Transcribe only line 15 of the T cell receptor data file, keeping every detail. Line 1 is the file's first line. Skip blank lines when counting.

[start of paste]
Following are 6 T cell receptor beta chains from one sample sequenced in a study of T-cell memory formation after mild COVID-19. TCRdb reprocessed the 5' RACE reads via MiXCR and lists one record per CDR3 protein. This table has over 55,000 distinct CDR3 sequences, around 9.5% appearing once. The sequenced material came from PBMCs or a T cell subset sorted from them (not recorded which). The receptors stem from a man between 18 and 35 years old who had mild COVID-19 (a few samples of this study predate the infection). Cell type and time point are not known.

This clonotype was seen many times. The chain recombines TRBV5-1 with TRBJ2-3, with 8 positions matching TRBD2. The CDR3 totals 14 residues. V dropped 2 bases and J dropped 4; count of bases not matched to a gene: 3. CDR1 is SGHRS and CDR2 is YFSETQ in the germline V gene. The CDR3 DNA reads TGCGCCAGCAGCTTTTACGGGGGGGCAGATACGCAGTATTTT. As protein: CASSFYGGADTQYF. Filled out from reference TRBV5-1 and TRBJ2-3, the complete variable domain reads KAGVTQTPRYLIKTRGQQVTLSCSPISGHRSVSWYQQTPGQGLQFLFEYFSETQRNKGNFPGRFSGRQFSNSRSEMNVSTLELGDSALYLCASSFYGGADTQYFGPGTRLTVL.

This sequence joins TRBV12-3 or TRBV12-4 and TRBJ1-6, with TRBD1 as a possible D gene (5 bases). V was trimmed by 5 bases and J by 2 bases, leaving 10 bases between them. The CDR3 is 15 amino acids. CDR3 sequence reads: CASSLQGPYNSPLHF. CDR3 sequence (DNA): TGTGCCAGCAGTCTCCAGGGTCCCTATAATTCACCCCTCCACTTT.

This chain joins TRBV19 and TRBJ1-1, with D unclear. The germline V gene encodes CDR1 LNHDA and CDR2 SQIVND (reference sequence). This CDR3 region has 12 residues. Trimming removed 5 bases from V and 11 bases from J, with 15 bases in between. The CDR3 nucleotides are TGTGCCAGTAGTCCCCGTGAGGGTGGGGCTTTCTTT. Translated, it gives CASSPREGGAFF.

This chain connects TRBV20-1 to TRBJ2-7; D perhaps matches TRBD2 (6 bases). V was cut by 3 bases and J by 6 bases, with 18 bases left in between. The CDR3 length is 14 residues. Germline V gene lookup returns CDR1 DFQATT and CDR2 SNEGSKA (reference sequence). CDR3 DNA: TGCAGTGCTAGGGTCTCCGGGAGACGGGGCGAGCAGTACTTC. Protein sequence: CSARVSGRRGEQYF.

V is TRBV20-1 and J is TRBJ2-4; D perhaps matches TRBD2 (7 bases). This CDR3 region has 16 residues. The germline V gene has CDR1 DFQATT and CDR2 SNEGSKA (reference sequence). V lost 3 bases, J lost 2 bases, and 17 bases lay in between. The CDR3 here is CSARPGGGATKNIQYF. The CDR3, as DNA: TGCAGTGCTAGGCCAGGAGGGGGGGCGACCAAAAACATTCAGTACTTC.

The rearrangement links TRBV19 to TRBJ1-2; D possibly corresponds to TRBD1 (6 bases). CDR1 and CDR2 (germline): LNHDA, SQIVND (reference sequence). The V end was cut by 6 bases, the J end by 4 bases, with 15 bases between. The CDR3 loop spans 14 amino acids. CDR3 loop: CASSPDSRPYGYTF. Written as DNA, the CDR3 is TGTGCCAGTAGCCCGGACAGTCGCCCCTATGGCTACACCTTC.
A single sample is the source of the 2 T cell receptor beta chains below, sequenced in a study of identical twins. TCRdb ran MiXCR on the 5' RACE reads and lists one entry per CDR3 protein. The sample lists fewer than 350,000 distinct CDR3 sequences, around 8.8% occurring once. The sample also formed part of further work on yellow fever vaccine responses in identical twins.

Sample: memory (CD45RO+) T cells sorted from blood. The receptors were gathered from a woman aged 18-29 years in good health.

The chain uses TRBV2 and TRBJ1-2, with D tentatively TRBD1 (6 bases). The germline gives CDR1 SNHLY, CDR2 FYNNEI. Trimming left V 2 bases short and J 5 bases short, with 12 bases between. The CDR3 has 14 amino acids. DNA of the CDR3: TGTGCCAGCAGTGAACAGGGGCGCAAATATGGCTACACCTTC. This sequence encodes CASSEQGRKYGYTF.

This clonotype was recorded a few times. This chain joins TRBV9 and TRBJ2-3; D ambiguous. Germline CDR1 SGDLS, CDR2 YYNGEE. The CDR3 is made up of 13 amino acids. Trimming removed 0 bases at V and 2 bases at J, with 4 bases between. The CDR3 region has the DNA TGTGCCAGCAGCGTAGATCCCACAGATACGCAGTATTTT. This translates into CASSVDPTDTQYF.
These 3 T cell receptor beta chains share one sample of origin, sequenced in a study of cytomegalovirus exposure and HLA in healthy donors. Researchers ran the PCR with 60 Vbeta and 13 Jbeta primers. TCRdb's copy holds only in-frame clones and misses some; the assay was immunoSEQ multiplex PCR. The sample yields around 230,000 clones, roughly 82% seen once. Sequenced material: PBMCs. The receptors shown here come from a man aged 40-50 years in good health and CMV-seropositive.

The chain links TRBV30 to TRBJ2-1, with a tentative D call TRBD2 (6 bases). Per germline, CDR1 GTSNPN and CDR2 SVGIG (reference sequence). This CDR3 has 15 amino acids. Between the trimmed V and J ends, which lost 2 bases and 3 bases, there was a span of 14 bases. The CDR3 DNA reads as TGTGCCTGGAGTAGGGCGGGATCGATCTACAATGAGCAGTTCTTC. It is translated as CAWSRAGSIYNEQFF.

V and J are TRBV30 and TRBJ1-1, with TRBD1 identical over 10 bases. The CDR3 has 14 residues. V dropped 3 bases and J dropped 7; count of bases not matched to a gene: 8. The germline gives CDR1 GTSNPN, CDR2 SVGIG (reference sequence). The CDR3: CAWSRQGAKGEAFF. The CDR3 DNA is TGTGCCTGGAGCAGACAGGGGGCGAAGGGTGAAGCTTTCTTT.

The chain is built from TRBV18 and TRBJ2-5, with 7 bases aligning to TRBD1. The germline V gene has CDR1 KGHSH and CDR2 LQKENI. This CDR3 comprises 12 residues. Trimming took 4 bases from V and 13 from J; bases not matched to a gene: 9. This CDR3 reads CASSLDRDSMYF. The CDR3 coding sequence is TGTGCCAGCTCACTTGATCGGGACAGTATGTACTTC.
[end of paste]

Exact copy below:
The chain is built from TRBV18 and TRBJ2-5, with 7 bases aligning to TRBD1. The germline V gene has CDR1 KGHSH and CDR2 LQKENI. This CDR3 comprises 12 residues. Trimming took 4 bases from V and 13 from J; bases not matched to a gene: 9. This CDR3 reads CASSLDRDSMYF. The CDR3 coding sequence is TGTGCCAGCTCACTTGATCGGGACAGTATGTACTTC.